Freaks and Geeks may be of a different breed than the typical teen drama, but it still has the crushes and relationships that are part of high school. The biggest difference is it deals with it in a more realistic way. Majority of the relationships don’t work out in the end, which is what real life, at that age especially, is like. Even the ones that do are more dysfunctional relationships.
The acting is spot on and is a large reason why it feels so real. The actors improvised a lot of the lines to make it seem more authentic and how teenagers would really talk. Linda Cardellini plays the lead wonderfully. She really seems like a normal teenager, she isn’t easily defined, which makes her an accurate portrayal of the viewers watching.
John Francis Daley exposes to us the fine line between the geeks and others in the school. It is very easy to relate and sympathize with him even if you seemingly have nothing in common with him. Samm Levine’s performance as the horny geek was done very well and he nailed this character type so well the image really stuck. Since then he has played similar roles in Undeclared, That 70’s Show, How I Met Your Mother, My Name is Earl, and Veronica Mars just for starters. I would really like to see him in a different role as he proved here that he has many dimensions to his acting and shouldn’t be subjected to flat character.
I absolutely adored Jason Segel as Nick. I loved the passion he had for music and his willingness to open up, especially to Lindsay. It was mesmerizing just to watch him when he was with Lindsay. I hated to see how she turned away since he put his heart and soul on the line. The most valuable thing about his performance is the vast amount of change and vulnerability he shows to represent his character. He goes through a lot between not feeling accepted and feeling that love is rejecting him altogether to feeling lost and taken advantage of. At times he feels stupid and misunderstood to feeling helpless and weak, yet driven at the same time. This is not an easy range of emotions to covey, but Segel does all of this beautifully with such understanding. When he does find hope in something, his expression is priceless and speaks to you.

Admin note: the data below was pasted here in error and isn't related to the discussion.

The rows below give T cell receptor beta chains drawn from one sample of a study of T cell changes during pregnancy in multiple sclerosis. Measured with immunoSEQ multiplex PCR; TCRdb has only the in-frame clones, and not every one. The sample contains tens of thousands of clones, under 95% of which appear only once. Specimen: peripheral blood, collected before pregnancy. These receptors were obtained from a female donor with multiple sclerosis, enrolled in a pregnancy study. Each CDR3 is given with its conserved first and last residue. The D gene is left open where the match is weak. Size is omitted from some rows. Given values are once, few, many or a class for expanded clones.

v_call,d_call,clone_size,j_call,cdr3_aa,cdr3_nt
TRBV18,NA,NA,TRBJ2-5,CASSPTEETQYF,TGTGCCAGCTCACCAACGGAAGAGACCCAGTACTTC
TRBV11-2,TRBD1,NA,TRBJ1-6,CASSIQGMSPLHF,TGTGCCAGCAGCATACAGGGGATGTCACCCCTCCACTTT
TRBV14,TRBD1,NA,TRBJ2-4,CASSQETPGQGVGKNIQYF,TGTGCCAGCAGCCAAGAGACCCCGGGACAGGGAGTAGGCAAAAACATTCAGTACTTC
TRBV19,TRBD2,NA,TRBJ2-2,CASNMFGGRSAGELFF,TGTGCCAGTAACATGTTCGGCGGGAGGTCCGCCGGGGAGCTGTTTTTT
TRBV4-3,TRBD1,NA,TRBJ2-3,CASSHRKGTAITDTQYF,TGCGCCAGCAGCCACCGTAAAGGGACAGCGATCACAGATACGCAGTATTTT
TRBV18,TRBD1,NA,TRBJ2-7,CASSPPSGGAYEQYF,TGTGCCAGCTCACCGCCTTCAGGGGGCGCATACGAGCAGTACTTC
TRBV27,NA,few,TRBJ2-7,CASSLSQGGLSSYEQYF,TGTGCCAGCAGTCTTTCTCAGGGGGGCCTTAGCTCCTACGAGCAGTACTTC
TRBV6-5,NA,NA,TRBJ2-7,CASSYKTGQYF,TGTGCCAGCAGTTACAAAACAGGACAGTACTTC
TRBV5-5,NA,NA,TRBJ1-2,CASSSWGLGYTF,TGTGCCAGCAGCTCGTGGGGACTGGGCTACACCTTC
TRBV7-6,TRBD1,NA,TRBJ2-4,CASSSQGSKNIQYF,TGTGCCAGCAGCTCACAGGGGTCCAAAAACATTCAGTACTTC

James Franco does very well as the biggest rebel and bad boy of the group, which is somewhat different then some of the roles we have seen him in since. Still, he is completely convincing as Daniel. He is smooth and confident, yet we are exposed to his insecurities. He fears the future and the thought of having to resort to being the low life everyone thinks he is, not smart enough to have a real future. Busy Phillips did very well making us unsure whether we hated or loved her. As time went on and the humanity in her was depicted more, we saw that she is really fragile but puts up a tough front to protect herself.
Seth Rogen did well and was probably the most low key main character. There was an ongoing joke about his voice always sounding sarcastic. I liked it that as the season went on, through his relationship with Amy, they went in to his character more, letting us see a more serious side to him as he was dealing with some life changing questions about himself.
Martin Starr was hilarious as Bill, one of the geekiest of the geeks. However, his comedy wasn’t through this stereotype, but just his personal characteristics. Bill’s outlook and unique way of seeing things and simply even the way Starr used the dialogue and showed his expressions was extremely funny.
Another very comical character was Millie played by Sarah Hagan. Her character is everyone’s idea of the perfect child. Millie is appalled by drinking, drugs, any type of sexual acts, even kissing. She particularly is disgusted my Lindsay’s new friends. She is pretty much an activist against them and is trying to “save” Lindsay. Her reactions and just how astonished she is by the simplest things is pretty wild. When she is faced with crisis, she ends up going the opposite direction, which seems even more bizarre.